Tim Cook recently had some strong words aimed at Facebook and its CEO Mark Zuckerberg. The words came in an interview with MSNBC’s Chris Hayes and Recode’s Kara Swisher while at a Chicago Apple event. The event introduced Apple’s latest iPad made for education but the conversation swung over to Facebook and Zuckerberg. Here’s a portion of what Cook had to say that day:
Such detailed profiles of people, with “incredibly deep personal information that is patched together from several sources” like Facebook has compiled, shouldn’t be allowed to exist, Cook said.
“I think the best regulation is no regulation, is self-regulation,” Cook said. “However, I think we’re beyond that here, and I do think that it’s time for a set of people to think deeply about what can be done here.”
When asked what he would do if he were in Zuckerberg’s position, Cook replied: “What would I do? I wouldn’t be in this situation.”
“The truth is we could make a ton of money if we monetized our customer if our customer was our product,” Cook said. “We’ve elected not to do that.”
“Privacy to us is a human right. It’s a civil liberty, and something that is unique to America. This is like freedom of speech and freedom of the press,” Cook said. “Privacy is right up there with that for us.”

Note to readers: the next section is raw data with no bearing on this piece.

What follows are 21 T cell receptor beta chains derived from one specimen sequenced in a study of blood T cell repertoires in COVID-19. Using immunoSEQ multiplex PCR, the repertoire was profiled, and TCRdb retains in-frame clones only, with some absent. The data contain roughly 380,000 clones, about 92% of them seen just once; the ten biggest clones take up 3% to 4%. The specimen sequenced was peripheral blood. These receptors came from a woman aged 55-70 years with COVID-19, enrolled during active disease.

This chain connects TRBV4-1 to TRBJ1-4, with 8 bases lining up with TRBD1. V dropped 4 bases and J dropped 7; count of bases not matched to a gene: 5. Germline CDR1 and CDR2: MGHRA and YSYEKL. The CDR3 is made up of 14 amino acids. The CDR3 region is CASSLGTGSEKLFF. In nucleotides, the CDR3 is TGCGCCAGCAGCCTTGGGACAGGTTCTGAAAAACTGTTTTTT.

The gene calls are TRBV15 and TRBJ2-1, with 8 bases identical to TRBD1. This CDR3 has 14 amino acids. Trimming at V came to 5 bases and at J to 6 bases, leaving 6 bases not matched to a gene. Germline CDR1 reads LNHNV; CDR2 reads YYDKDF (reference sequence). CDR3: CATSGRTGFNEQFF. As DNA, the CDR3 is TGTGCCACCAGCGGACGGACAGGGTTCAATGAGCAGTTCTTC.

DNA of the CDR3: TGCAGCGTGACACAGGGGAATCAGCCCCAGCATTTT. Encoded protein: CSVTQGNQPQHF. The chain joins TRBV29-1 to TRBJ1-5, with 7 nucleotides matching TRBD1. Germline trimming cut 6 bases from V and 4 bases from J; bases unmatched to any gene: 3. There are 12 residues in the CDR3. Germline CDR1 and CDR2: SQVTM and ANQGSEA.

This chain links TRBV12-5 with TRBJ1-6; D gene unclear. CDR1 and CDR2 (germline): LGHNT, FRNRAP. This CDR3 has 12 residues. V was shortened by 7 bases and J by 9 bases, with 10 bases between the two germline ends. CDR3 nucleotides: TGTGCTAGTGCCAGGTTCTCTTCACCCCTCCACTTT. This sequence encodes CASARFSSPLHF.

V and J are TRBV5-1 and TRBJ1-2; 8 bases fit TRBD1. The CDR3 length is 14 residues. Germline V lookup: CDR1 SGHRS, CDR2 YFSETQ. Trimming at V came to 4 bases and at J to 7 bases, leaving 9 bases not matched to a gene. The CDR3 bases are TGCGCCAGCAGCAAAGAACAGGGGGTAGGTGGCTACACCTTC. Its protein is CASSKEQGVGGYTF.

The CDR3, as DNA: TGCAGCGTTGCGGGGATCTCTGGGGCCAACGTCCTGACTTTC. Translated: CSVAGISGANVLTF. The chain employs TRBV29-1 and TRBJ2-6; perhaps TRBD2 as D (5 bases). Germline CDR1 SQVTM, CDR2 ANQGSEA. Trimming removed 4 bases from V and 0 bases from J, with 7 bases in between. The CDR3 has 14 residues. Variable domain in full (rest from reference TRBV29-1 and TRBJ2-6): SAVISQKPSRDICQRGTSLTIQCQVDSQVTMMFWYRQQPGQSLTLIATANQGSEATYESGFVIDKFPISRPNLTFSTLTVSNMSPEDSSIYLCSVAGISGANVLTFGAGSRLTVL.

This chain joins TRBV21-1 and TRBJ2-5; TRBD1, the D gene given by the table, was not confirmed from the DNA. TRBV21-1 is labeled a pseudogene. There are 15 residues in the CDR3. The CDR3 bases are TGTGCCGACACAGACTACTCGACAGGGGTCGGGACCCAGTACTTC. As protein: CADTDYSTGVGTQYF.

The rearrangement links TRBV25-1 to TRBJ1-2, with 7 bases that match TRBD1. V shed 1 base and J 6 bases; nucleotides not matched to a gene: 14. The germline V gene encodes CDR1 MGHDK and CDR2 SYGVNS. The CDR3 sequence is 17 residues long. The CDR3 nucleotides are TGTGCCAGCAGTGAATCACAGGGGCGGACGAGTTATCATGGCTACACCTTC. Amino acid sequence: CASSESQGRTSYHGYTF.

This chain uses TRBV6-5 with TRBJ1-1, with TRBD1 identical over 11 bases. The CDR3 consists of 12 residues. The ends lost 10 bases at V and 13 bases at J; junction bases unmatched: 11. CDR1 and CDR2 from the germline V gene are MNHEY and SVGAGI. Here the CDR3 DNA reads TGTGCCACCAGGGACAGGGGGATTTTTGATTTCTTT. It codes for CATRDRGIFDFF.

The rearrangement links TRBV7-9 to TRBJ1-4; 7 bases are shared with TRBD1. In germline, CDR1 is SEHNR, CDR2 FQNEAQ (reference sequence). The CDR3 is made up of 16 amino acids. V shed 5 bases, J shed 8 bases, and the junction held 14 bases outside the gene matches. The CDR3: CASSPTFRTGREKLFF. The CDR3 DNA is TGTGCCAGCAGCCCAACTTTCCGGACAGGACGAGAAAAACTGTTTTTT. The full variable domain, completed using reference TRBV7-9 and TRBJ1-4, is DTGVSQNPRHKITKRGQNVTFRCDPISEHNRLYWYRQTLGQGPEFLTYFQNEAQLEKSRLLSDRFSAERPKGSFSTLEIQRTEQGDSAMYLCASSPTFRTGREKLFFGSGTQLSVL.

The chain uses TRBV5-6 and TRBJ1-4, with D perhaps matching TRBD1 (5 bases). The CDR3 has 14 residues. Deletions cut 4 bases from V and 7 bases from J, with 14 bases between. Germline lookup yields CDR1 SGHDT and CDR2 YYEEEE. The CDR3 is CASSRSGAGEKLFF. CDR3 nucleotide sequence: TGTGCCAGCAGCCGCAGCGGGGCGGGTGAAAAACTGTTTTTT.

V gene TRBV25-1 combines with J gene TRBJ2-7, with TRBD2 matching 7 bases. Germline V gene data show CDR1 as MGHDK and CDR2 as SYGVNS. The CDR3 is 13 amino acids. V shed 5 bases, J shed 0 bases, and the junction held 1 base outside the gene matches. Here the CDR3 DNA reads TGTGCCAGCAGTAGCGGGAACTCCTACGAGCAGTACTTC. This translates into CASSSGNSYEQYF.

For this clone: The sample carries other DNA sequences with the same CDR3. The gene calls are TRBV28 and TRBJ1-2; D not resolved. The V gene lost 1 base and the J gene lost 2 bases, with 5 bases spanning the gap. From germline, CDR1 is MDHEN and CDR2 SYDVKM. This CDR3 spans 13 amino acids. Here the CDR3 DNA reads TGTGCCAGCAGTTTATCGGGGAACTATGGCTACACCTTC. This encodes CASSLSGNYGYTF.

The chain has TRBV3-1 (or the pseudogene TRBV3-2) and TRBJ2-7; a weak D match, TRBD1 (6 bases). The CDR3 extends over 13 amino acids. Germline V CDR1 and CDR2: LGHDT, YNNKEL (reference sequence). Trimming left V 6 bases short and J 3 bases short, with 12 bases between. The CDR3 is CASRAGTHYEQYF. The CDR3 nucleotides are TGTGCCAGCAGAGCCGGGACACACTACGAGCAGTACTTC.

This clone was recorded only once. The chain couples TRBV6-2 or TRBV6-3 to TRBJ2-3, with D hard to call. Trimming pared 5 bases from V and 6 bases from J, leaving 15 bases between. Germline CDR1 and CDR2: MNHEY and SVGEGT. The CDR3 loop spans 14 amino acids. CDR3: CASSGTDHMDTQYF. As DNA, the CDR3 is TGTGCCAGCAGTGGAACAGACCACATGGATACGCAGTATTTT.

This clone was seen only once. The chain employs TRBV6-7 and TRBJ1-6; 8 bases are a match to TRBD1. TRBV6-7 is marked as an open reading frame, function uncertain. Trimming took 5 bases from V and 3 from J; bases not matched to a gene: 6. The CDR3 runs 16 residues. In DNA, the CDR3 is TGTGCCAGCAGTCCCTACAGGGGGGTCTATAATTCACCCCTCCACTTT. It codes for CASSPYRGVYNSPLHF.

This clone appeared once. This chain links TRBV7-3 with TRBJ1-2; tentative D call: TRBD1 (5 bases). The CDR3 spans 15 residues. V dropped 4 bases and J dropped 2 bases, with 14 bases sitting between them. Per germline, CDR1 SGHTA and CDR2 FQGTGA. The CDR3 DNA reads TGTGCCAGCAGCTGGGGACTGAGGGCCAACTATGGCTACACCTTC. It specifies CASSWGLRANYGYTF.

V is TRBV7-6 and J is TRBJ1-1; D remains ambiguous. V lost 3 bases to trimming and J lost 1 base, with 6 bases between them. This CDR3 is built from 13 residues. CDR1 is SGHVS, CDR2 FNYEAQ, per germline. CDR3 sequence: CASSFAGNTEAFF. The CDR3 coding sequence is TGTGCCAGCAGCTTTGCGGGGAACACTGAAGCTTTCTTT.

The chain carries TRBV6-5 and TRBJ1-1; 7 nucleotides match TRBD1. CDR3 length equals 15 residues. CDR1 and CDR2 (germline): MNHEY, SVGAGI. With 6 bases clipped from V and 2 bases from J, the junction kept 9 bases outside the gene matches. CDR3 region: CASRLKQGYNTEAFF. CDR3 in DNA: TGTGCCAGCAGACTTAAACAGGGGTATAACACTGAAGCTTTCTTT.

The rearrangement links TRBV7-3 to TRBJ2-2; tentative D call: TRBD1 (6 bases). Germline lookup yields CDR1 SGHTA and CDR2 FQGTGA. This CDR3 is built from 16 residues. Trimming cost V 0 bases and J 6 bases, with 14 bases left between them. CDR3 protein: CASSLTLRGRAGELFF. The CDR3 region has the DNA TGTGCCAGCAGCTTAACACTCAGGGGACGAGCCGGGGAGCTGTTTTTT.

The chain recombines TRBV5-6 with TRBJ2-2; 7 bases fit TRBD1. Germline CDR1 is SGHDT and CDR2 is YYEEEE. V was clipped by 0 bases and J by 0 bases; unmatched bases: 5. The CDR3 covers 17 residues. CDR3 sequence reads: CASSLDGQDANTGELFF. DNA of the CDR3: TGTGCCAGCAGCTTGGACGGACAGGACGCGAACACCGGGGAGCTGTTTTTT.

Zuckerberg fired back in an interview with Vox Media’s Ezra Klein calling Cook’s comments “extremely glib.”
“You know, I find that argument, that if you’re not paying, that somehow we can’t care about you to be extremely glib. And not at all aligned with the truth,” Zuckerberg said. “The reality here is that if you want to build a service that helps connect everyone in the world, then there are a lot of people can’t afford to pay.”
“I think it’s important that we don’t all get Stockholm Syndrome and let the companies that work hard to charge you more convince you that they actually care more about you,” he told Klein. “Because that sounds ridiculous to me.”
Last Updated on April 2, 2018.